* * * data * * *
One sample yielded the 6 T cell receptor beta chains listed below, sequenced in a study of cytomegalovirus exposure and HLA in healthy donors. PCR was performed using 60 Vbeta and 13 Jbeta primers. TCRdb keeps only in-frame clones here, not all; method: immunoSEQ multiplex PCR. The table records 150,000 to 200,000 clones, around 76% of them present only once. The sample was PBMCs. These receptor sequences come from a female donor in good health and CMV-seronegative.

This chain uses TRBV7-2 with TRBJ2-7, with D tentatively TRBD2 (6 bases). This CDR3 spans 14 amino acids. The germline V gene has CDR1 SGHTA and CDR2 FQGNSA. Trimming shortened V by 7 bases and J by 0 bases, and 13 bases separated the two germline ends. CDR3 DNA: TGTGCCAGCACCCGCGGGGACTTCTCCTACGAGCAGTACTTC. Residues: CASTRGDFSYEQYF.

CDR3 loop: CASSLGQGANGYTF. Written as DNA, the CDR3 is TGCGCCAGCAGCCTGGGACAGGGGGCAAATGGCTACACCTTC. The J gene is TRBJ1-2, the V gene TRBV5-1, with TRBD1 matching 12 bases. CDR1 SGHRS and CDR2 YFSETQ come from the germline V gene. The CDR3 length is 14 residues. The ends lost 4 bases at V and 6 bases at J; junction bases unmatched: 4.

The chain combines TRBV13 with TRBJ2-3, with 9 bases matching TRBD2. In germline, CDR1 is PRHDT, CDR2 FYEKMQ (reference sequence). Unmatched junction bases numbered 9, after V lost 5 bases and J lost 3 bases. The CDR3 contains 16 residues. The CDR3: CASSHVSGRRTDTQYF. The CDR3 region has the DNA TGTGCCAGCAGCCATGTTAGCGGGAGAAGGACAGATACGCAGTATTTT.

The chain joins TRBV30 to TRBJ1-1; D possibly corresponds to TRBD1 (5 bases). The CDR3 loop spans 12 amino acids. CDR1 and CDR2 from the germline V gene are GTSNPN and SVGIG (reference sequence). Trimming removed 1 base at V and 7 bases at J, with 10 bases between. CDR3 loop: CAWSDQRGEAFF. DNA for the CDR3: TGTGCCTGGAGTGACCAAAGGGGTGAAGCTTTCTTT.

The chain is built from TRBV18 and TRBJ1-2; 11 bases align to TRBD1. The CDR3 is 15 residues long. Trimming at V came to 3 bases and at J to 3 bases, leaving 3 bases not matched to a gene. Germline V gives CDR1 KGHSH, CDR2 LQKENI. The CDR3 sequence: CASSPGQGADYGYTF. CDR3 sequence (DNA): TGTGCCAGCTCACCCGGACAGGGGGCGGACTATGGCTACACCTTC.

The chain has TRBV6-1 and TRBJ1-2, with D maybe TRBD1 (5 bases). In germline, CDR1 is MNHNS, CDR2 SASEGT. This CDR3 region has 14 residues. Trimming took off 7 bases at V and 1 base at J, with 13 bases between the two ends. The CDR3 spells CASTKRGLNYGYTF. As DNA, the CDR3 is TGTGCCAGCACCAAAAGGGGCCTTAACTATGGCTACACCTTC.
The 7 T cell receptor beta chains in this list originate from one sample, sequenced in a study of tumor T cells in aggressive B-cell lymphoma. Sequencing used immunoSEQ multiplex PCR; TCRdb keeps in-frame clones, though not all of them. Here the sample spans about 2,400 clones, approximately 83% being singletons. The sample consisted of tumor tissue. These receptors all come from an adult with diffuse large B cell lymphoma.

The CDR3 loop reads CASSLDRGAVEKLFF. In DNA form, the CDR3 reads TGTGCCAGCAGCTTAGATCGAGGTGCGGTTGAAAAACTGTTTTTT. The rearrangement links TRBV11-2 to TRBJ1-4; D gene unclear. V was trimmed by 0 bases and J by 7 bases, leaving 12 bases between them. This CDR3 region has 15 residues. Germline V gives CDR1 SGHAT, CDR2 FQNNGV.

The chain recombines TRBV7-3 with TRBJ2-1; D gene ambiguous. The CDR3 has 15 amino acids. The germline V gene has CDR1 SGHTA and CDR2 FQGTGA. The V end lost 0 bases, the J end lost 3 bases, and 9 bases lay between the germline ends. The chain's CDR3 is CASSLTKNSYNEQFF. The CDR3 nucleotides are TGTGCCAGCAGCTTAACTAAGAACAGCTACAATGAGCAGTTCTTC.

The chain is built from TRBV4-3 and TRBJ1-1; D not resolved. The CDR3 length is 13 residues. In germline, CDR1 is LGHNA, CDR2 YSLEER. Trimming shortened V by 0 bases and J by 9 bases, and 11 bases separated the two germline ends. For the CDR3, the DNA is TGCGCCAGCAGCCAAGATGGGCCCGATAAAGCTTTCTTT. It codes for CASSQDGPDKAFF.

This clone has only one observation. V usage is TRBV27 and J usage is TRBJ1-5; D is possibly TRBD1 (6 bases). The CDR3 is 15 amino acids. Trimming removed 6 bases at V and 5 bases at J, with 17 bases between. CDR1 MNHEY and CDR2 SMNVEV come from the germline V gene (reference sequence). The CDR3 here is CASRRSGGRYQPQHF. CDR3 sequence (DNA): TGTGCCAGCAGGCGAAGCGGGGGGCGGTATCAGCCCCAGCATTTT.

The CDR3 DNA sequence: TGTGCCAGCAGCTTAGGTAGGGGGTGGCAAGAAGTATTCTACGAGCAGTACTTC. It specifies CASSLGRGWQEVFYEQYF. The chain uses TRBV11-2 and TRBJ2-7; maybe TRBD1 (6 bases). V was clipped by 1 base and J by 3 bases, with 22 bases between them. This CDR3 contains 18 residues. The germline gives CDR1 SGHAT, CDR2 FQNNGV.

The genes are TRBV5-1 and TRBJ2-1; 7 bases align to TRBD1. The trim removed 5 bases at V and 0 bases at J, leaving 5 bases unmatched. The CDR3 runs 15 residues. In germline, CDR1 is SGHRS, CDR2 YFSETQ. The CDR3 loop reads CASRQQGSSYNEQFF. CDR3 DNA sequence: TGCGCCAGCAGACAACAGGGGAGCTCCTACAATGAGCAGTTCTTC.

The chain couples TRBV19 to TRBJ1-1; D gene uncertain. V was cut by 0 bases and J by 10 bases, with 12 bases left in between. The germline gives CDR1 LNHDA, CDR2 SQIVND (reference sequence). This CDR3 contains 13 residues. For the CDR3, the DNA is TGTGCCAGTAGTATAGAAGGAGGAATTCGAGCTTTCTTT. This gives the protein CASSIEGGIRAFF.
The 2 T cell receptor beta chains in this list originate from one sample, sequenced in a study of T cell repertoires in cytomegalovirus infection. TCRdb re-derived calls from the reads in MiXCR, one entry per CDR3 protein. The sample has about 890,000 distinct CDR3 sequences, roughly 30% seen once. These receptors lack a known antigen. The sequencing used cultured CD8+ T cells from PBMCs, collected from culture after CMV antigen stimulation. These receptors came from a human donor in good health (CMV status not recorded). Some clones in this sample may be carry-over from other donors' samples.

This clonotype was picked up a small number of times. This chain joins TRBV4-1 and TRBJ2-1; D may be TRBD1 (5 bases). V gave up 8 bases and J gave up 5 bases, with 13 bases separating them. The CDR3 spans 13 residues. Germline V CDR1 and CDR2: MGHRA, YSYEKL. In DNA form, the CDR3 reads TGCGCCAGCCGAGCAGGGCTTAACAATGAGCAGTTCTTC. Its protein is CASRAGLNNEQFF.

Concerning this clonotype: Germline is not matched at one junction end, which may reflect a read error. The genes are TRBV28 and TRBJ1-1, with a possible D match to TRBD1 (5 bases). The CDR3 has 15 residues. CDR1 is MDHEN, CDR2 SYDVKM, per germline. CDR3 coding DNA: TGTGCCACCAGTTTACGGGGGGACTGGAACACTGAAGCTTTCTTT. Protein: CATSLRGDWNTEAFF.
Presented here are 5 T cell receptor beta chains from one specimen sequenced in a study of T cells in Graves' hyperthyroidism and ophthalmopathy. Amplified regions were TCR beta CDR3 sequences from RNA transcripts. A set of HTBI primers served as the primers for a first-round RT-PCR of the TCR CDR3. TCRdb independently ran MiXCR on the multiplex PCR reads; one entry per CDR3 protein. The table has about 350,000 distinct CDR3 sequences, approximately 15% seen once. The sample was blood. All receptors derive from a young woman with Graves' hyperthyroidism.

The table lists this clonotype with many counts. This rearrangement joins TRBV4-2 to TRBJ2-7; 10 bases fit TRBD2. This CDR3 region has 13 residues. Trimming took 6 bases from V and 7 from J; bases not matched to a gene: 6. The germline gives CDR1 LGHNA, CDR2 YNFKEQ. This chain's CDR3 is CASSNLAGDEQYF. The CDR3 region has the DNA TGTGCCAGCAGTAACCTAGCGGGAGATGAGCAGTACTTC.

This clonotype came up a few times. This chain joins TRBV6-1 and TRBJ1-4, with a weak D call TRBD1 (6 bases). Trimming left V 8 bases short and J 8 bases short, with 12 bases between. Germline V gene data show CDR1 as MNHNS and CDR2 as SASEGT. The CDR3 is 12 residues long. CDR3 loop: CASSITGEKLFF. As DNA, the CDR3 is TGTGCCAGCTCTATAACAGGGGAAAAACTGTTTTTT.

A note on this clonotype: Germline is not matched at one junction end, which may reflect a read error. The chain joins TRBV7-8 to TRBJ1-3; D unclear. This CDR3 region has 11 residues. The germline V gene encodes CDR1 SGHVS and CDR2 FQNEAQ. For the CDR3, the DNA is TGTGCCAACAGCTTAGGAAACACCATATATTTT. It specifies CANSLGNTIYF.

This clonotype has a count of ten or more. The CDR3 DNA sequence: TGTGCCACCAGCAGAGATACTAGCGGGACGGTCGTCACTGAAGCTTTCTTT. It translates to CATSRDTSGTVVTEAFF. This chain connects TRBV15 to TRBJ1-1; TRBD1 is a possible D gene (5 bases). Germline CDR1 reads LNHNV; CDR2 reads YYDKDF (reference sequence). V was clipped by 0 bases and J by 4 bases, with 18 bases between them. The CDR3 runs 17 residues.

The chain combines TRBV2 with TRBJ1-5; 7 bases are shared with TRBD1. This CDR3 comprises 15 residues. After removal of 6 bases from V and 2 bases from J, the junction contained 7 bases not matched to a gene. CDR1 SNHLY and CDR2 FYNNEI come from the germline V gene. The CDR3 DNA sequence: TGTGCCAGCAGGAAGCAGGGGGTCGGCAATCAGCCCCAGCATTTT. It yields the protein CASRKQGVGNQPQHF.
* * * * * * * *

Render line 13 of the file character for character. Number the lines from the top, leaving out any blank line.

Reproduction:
The CDR3 DNA sequence: TGTGCCAGCAGCTTAGGTAGGGGGTGGCAAGAAGTATTCTACGAGCAGTACTTC. It specifies CASSLGRGWQEVFYEQYF. The chain uses TRBV11-2 and TRBJ2-7; maybe TRBD1 (6 bases). V was clipped by 1 base and J by 3 bases, with 22 bases between them. This CDR3 contains 18 residues. The germline gives CDR1 SGHAT, CDR2 FQNNGV.